I applaud your sensitive words concerning this issue. My pastor lived next to a dear woman named Ruth about 6 years ago and called me to see if I wanted to help her do laundry after hip surgery. Six years later,Ruth just turned 90 and my 23 year old daughter does her laundry and light cleaning, my two sons do yard work for her and I visit her each week. It has meant so much to her. She is not a believer and my daughter and I have shared the gospel with her more than once. She is not interested. She has let us pray for her a number of times though. I believe God has us in her life for a purpose. We are Jesus to her. She has told me many times how much it means to her that we are there for her. She does not have a daughter but told me she would want one like me. I believe what she really loves is Jesus in me and my children. I am very blessed that we've all made such a difference to her. She is house-bound with health issues. I believe there are many older folks that would be thrilled by youth or any people from churches that would take a regular and personal interest in them. So many of the plder generation are forgotten and underappreciated. We need to value life at all stages.


 
Response from : Kenneth John  

July 28, 2009 2:14 AM
 

In Canada & Britain they already have decided to withhold Medical Care to those they have decided are not worth spending Health Care money on. Children & Seniors are dying as a result. When people in churches here in Australia vote ALP they are voting for Abortion, Decriminalizing Partial Abortion Etc.


 
Response from : Susan  

July 28, 2009 5:19 AM
 

Michael, I could not agree with you more. Only those of us who have felt our own need and weaknesses before a loving Savior have the resources He will give us(love, patience, longsuffering, etc.)to care for those who cannot care for themselves. Success in God's kingdom is much more about loving sacrifice than it is about having a celebrity platform in a megachurch atmosphere. My prayer is "Lord, help us to be more like You".


 
Response from : Greg Williams  

July 28, 2009 10:39 AM
 

Excellent article and challenge to Christ's Church to truly be the Body that we are called to be by first and foremost meeting the needs of those within the Church!

In my marriage/family seminars and classes of late this has become more and more of an issue as aging, economy and other issues are forcing us to either be the True Church or quit playing the game of 'church'. My comments in light of the real Acts 2 Church (and throughout Acts and the NT times) which was that the believers had everything in common and met each others needs (in particular those who were more or most needy). My question in light of this is are we really going to build an "Acts 2" Church or just use the phrase for another cheap salvation, cheap service outreach program that sends more immature disciples (or perhaps not disciples at all) out without helping to prepare and continue to mature them. If we are serious about this, it then begs the question of intimate relationships in community (a key to the early Church to be able to show the world how different it was and be the 'light of the world' and a 'city set on a hill') then how are we going to accomplish this when we've fallen for the world's way regarding Marriage and Family. And, if we can't do Marriage (the most intimate of earthly, human relationships) right, how can we build other relationships of Love, trust, caring and serving?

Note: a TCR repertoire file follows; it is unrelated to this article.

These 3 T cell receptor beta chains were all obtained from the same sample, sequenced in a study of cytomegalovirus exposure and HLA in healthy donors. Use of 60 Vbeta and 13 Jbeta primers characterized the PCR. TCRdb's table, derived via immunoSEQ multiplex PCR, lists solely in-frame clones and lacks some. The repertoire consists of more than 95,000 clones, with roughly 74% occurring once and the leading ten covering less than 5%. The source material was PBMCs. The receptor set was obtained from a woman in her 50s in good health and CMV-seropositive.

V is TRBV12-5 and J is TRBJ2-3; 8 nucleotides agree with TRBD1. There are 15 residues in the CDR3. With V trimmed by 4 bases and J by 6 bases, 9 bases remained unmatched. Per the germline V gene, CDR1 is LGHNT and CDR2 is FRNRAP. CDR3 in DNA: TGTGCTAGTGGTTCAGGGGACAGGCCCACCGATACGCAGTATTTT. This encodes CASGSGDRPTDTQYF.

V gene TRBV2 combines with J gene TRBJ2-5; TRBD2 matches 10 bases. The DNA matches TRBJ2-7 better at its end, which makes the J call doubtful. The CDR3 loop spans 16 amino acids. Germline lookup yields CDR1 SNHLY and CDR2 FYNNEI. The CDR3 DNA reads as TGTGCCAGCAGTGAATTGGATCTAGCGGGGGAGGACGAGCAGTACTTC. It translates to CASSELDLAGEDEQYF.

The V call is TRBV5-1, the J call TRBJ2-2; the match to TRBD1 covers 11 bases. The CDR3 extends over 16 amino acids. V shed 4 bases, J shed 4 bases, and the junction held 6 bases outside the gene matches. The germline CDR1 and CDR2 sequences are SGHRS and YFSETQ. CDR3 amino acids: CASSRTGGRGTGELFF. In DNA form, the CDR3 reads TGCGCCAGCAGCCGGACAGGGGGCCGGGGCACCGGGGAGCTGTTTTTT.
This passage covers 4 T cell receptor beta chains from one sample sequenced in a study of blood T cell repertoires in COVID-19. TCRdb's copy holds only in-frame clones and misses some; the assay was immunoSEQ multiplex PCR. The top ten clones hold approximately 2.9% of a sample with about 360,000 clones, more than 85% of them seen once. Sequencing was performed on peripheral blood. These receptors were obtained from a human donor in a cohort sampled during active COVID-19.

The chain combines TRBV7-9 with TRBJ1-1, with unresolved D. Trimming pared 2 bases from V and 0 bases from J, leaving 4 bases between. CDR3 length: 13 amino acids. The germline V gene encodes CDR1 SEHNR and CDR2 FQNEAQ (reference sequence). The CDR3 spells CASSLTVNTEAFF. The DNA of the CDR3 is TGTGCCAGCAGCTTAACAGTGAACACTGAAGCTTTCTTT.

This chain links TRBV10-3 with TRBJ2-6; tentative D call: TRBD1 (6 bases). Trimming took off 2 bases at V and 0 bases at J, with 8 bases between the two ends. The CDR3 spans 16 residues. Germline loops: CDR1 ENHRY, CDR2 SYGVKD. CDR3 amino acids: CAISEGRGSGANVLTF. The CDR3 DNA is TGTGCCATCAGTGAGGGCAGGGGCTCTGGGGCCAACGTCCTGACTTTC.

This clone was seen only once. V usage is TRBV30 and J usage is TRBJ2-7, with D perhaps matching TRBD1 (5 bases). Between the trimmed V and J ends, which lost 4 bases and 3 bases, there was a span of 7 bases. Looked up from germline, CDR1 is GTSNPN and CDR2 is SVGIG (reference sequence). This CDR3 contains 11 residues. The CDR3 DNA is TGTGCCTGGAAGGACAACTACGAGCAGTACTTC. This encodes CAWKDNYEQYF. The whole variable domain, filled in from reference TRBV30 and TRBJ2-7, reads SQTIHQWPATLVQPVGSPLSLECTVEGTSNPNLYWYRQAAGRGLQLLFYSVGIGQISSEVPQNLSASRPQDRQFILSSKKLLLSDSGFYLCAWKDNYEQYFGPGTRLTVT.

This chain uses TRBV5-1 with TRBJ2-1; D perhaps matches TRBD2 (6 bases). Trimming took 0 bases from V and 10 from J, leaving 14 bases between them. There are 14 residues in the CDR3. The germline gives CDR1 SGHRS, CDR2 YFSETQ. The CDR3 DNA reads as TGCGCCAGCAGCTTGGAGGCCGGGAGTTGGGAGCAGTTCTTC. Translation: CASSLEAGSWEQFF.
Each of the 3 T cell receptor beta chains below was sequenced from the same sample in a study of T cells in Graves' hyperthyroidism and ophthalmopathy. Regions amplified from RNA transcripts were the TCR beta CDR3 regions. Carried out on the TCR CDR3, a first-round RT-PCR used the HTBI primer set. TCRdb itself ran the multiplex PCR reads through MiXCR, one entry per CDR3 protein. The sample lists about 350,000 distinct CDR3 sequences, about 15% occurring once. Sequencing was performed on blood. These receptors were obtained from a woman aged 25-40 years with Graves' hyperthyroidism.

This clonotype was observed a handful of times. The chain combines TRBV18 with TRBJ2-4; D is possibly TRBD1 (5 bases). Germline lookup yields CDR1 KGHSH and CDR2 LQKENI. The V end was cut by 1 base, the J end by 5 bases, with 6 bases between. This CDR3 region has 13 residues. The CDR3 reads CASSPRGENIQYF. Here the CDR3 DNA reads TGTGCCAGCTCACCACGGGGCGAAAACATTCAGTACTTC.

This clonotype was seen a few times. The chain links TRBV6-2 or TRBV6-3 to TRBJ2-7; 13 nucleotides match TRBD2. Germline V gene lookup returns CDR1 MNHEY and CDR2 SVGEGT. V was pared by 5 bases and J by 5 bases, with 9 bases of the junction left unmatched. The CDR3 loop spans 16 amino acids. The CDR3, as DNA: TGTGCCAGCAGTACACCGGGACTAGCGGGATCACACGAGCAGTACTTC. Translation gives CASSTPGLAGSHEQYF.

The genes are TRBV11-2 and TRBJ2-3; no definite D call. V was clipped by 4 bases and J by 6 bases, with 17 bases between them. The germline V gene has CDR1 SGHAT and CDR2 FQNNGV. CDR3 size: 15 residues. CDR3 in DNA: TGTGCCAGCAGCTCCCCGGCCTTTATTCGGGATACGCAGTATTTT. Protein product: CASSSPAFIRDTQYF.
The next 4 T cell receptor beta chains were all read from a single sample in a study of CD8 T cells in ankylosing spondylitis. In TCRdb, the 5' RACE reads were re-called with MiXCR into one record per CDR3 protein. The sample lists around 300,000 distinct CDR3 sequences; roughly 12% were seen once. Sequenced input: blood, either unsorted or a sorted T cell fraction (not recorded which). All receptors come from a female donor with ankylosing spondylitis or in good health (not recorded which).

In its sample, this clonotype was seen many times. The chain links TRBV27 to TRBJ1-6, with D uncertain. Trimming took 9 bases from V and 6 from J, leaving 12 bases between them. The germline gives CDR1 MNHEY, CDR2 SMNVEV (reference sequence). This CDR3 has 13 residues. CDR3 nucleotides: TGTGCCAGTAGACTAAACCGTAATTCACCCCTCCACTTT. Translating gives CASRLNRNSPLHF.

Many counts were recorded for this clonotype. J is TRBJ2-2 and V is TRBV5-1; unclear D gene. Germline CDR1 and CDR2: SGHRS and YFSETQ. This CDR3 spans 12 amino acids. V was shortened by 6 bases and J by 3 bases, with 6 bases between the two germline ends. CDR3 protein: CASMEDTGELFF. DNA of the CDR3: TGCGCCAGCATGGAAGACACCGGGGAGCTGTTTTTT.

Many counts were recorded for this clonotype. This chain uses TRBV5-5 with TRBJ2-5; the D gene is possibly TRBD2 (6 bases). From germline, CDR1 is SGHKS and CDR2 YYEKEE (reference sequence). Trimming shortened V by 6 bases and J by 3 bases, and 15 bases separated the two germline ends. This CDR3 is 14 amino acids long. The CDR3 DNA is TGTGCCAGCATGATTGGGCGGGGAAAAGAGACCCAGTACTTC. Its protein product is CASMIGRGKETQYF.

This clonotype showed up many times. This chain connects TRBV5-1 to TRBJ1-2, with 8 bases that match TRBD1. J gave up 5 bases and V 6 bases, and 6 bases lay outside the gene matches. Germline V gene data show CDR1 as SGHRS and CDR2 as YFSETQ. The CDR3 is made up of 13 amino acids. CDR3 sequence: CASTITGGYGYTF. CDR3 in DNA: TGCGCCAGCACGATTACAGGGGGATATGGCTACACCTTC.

I believe this is a huge issue in helping the Church see why God ordained Marriage as the key relationship and from Marriage/Family flows servant-leadership in the Church. It is crucial that we put all of this together as I believe it will begin to happen in the Church as it first begins to happen in intergenerational and extended families that can truly come together in Christ and expand by "having everything in common and sharing according to each one's needs" (Hmmm... that sounds familiar, doesn't it)!

I just heard Dr. Terry Hargrave of Fuller Theological Seminary speak on this at a Marriage conference regarding marriage, family, intergenerational communities and the economy. It was both bleak and hopeful as he gave some very practical insights and solutions all from a Truth perspective (although he was "cunning" in his delivery) to reach many in the audience that were not of the 'Christian' persuasion.

I spoke with him afterward and we really connected on this whole idea coming together, as you've put forth in this great article, to see this time in our history for the Marriage, extended families and the Church to really come together and make a difference - what a way to show the world we're different!

Thanks so much and God bless in Christ!

In His service

Greg Williams

http://www.ip315.org

 
Response from : Clancy Rust  

July 29, 2009 12:16 PM
 

There was no nemtioned of also being sure the elderly need told the Gospel and so they can have Eternal Life.
God Bless!


 
Response from : Daryl  

August 9, 2009 9:15 PM
 

Beautiful article.

Isn't this Christ's way, and isn't His way the only humane answer to our society's healthcare obligations, instead of the sinister implications of Cost Containment by a gray and grim bureaucracy in Obama Care?


 
Response from : Jone  

November 17, 2009 12:52 PM
 

I completely agree! Yes, yes, yes! May I sit in on a committee meeting? May I brainstorm and possibly begin taking steps with some of the same heart? This is an enormous need/ opportunity which, as you said, is growing and will be HUGE!